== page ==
Searching for Mountain Mary: The Life and Legend of an Early Pennsylvania Saint

“There, underneath this mountain stone, Lies Mary Young, who lived alone, High on the lofty mountainside, Beloved and honored till she died.” —Ralph Bigony, 1846   Enshrined in works of art and immortalized in poetry, the life and deeds of Mountain Mary, or Anna Maria Jung (1744–1819), has become one of the preeminent legends of early southeastern Pennsylvania, embodying the spirit of the...
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Butter v. Margarine

Butter and margarine have been at war since the latter was invented in France in 1869. Made from beef tallow, “oleomargarine,” as it was originally called, arrived in the United States in the 1870s. It was marketed as a cheaper and less perishable alternative to butter. This threat to butter sales led many American dairy farmers to wage campaigns against the new product in legislatures and...
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Women Made the Breadbasket of Democracy

Picturing the Pennsylvania home front during World War II might call to mind images of women working in munitions plants or shipyards. Rosie the Riveter, immortalized in a 1942 war work-incentive poster, was said to be inspired by women employed in the Westinghouse East Pittsburgh Works. Outside the factories, however, women also sustained and transformed agriculture, feeding the war effort....
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Juniata’s Hills: “Rolling Over Crags to Woodlands”

Oh, the hills of Juniata, Oh, her stony wooded hills, and her flower-scented valleys and her crystal streams and rills, Rolling over crags to woodlands, ‘Tis a sight worth far to go, Sun-kissed hills of Juniata, Oh, they thrill and still me so. The above lines are taken from the county poem (officially accepted as such during the 1981 Tercentenary celebration), written by the late Dr....
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Bradford County: Sanctuary in the Meadows

It seemed as implausible as it was urgent: that French aristo­crats, the select inner circle closest to King Louis XVI, and perhaps even Marie Antionette herself, would flee the conti­nent and take refuge in the immense and isolated wilderness of what is now Bradford County. Implausible or not, a band of brave French exiles – the crown’s endangered courtiers and office­holders,...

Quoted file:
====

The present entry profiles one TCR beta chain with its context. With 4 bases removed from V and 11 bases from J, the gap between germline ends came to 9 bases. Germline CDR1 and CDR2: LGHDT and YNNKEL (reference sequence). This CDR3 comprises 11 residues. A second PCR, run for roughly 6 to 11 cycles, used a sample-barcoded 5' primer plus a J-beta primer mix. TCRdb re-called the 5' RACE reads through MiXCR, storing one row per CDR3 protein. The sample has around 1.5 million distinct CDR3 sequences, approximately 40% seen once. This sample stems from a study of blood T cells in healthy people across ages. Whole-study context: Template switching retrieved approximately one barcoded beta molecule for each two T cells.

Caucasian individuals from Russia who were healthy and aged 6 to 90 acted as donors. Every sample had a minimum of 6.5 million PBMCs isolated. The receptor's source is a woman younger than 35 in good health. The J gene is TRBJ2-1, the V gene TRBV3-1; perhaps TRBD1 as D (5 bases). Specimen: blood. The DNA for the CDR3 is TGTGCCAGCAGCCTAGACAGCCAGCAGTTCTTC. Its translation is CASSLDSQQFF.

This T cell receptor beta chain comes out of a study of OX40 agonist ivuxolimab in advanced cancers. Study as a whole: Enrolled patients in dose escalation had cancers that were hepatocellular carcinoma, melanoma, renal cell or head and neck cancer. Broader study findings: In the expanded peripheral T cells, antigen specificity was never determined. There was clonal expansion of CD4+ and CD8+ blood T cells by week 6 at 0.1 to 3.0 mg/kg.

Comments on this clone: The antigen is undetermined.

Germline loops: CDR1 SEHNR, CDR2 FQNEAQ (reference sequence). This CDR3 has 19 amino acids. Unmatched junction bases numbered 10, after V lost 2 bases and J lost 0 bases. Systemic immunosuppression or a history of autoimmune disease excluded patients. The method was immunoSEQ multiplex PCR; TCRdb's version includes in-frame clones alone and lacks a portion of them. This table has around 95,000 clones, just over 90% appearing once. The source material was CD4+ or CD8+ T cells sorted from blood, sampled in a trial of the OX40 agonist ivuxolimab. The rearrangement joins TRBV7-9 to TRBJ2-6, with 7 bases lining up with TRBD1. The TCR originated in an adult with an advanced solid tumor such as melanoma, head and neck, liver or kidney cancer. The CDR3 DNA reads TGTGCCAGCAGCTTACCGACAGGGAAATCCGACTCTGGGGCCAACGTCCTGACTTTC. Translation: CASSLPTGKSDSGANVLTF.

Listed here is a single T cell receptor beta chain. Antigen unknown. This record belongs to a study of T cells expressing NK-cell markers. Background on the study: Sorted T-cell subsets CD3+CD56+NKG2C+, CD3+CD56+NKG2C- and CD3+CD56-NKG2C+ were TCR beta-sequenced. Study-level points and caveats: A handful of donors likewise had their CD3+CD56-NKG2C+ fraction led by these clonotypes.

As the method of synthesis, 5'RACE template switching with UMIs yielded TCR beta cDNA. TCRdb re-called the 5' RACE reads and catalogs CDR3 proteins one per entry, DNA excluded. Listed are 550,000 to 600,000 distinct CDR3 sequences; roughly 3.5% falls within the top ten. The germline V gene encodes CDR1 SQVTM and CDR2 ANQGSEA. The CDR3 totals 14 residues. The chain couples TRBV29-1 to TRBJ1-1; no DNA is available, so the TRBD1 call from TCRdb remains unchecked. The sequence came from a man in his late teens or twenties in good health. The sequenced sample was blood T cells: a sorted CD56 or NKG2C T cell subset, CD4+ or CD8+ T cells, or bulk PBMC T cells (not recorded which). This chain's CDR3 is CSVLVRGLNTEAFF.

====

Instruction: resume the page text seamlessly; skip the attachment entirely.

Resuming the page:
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Bedford County: From Indian Trails to Tourist Resorts

In the summer of 1728, thirteen brave pioneers made their way north through the wilderness from Virginia. The trail brought these Virginians into the foothills of the Allegheny Mountains, where they set­tled, only returning to Virginia to bring their families north. The area was rich with game and several trapped along the streams. One built a gristmill and another a trading post. These members...
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Wyoming County: A Portrait of the Picturesque

The Endless Mountains region of northeastern Pennsylvania contains the rurally unspoiled and uncrowded Wyoming County, attracting both visitor and sports enthusiast with its picturesque valleys and charm­ing villages. Fed by the waters of the North Branch of the Susquehanna River, which diagonally bisects the three hundred and ninety-six square mile county, this county lies at the northern end...
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Crawford County: Welcoming the 21st Century

We passed over some good land since we eft Venango, and through several extensive and very rich meadows, one of which, I believe, was nearly four miles in length, and consid­erably wide in some places. Twenty-one year old George Washington, who would in time become a major landholder and land specula­tor, described Crawford County in 1753 as he carried a dispatch demanding the com­mander of the...
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Stewards of the Land

Penn’s Woods possesses a rich agrarian heritage and its inhabitants have long borne an abiding stewardship for the land, a time-honored conviction that remains deeply embedded in the more than sixty-three thousand farming families that call Pennsylvania home. From the fertile landscape sprouts a $57 billion economic endeavor that supports one in seven jobs, making agriculture the...
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